Sealants in Dentistry: Outcomes of the RCA Saturday Afternoon Symposium 2007
Caries Research 2010;44:3–13

Does the story seem to grasp the quality of the evidence?

Not Satisfactory

The story reports that, “Studies say the Icon resin treatment stops decay 85 percent of the time.” However, the story does not give any information about the studies. The manufacturer’s web site displays abstracts from a number of studies performed by the product developers. These studies appear to involve only a few participants or are lab tests performed on extracted animal teeth.


Does the story commit disease-mongering?

Not Satisfactory

The premise of this story is that the featured product is an alternative to drilling and filling a cavity. However, this product and others like it are not intended as an alternative to fillings at all, they are used to seal pits that might (or might not) grow into cavities if the patient doesn’t take better care of his or her teeth. In other words, the story misrepresents the health issue that the product is meant to address.

Does the story use independent sources and identify conflicts of interest?

Not Satisfactory

Although this story includes comments from an independent source and it identifies the lead researcher as being on of the product’s developers… it fails to point out that the dentist featured in the story also has received financial support from product’s manufacturer.


Does the story compare the new approach with existing alternatives?

Not Satisfactory

The story points out that fluoride treatment and other methods are less expensive, less invasive and have a longer track record than the featured product. However, the headline and lead anecdote portray the product as an alternative to traditional fillings, which is not an approved use of the product.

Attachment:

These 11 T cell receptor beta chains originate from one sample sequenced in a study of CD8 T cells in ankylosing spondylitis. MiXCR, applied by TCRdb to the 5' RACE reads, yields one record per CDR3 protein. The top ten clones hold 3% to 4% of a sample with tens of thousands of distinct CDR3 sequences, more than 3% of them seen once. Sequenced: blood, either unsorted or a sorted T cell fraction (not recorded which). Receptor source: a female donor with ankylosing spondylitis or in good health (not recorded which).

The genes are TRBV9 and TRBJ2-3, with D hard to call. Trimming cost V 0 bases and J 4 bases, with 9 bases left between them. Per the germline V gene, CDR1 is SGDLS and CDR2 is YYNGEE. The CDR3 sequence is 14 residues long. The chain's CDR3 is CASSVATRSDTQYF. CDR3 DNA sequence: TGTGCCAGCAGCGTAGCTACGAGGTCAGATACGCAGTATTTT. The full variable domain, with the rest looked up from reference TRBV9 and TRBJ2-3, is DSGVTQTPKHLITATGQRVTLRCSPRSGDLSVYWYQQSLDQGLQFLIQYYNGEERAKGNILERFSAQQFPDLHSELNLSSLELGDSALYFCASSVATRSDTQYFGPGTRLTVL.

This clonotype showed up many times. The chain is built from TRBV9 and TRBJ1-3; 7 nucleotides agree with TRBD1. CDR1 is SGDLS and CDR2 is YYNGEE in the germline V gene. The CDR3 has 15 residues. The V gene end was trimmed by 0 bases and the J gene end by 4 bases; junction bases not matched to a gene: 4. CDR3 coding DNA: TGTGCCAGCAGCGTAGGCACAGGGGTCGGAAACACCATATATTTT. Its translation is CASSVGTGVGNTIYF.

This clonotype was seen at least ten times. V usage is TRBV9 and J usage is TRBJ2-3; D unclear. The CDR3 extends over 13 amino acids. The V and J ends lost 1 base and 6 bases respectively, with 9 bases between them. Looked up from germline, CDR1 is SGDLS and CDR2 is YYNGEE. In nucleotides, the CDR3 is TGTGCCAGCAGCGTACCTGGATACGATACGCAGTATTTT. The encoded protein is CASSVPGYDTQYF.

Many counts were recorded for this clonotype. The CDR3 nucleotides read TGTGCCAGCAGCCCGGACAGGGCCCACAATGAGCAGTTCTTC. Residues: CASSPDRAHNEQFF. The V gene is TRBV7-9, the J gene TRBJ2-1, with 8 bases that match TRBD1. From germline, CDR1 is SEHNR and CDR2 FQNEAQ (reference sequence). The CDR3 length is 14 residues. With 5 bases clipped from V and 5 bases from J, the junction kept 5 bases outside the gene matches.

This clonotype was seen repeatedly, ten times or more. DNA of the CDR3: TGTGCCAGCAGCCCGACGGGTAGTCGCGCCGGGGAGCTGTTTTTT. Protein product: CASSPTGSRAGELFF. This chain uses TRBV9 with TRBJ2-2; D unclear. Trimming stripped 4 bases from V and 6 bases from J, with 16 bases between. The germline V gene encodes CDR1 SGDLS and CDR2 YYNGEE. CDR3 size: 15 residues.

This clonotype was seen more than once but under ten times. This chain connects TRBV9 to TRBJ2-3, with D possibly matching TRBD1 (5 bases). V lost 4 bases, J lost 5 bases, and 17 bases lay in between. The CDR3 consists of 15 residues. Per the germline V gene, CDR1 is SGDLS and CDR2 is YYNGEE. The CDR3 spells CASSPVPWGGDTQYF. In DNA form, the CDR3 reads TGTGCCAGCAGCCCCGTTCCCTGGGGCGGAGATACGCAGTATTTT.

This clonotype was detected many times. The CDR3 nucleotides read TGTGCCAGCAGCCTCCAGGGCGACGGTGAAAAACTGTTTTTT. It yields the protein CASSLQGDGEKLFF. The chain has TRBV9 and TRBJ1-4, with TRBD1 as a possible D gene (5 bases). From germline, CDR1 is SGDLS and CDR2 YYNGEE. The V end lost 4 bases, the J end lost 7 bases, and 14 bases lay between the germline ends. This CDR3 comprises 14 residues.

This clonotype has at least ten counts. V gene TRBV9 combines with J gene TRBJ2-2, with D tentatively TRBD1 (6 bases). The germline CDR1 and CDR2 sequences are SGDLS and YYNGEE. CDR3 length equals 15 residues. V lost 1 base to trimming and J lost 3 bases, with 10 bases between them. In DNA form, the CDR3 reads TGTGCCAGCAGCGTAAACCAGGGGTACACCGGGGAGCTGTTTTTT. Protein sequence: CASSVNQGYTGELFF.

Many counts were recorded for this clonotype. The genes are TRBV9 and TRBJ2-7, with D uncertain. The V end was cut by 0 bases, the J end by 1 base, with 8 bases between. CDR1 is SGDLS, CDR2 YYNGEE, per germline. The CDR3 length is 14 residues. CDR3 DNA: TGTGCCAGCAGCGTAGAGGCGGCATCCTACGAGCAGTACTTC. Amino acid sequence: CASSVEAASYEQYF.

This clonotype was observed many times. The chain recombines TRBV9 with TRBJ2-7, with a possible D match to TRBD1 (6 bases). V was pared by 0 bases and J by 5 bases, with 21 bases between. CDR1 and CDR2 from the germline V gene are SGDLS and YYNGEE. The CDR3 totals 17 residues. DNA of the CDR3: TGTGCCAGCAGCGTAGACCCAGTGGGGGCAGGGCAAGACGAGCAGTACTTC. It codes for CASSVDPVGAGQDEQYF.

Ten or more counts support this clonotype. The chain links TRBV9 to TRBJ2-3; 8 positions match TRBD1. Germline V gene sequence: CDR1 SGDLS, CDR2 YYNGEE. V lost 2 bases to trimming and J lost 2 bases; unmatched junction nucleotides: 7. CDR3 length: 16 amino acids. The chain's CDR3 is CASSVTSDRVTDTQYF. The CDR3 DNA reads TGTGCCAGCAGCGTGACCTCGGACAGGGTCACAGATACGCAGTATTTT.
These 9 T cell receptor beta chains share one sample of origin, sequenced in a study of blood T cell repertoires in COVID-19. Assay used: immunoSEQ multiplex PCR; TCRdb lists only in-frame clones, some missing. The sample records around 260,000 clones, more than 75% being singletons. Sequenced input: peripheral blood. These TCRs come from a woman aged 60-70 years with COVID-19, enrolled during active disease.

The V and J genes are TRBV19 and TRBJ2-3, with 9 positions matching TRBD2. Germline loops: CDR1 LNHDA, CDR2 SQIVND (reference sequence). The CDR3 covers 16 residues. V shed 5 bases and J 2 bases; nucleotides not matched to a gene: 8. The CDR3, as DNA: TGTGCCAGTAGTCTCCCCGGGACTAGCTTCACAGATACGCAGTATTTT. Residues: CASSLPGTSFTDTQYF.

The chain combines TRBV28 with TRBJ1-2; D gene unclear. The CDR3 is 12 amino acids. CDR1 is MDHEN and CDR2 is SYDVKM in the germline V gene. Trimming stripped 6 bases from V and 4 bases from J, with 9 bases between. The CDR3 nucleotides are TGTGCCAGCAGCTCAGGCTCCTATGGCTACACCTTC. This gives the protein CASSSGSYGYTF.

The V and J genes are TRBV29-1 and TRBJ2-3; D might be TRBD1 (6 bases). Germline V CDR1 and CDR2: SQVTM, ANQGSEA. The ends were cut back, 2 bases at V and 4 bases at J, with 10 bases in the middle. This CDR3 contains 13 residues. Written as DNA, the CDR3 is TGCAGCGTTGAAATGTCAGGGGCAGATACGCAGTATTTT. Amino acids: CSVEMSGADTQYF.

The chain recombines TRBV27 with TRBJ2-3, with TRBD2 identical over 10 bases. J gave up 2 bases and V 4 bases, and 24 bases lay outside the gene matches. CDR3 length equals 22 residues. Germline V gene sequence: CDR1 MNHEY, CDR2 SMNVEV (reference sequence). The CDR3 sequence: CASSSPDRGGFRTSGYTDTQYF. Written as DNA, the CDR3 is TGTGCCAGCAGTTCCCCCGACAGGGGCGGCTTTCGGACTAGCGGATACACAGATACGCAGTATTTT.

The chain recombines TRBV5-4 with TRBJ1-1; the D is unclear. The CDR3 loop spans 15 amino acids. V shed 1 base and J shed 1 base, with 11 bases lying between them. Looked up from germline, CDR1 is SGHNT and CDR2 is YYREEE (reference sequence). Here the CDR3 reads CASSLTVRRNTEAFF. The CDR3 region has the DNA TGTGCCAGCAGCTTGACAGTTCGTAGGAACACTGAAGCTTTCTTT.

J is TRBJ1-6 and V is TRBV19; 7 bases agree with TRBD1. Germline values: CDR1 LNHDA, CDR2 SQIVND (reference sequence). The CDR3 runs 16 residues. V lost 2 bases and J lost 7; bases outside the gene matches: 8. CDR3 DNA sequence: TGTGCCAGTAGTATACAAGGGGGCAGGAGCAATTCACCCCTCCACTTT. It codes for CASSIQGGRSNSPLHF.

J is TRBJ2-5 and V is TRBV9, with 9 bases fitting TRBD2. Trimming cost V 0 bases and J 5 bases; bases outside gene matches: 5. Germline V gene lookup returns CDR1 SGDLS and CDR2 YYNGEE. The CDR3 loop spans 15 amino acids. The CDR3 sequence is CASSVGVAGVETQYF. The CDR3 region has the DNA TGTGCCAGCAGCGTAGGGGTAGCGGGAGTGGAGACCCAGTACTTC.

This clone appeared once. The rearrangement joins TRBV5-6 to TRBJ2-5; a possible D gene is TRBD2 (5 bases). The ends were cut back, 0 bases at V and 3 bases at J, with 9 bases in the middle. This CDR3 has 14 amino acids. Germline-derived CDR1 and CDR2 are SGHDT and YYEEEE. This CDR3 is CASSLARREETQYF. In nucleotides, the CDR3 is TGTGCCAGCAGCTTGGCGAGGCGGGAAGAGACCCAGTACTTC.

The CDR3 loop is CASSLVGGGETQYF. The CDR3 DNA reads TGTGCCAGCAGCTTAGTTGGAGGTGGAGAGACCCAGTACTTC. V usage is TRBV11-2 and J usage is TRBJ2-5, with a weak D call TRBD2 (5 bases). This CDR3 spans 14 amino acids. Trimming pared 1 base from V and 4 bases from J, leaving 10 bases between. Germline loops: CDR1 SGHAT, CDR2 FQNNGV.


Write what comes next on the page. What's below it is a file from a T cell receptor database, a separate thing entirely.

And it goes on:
Does the story establish the availability of the treatment/test/product/procedure?


The story reports that this product has been available in the United States for just over a year. However, it does not say whether dentists need to be trained to use the product.

Does the story establish the true novelty of the approach?

Not Satisfactory

This story fails spectacularly on this criterion. The featured product is called “one of several new cavity treatments that avoid drilling.” But in its application for approval to the FDA, the manufacturer says the product is basically the same as other sealants that have been available for more than a decade:

“The Infiltration Kit materials are substantially equivalent to several currently marketed dental restorative materials including the following:
3M CliNPRo Sealant K992326 (3M Company USA)
Admira Seal K021842 (VOCO, GmbH)
Grandio Seal K062344 (VOCO, GmbH)

FDA 510k summary, March 26, 2010

FDA 510(k) Summary, Sep. 18, 2008

Does the story appear to rely solely or largely on a news release?


The story does not appear to be based on a news release.

Total Score: 2 of 9 Satisfactory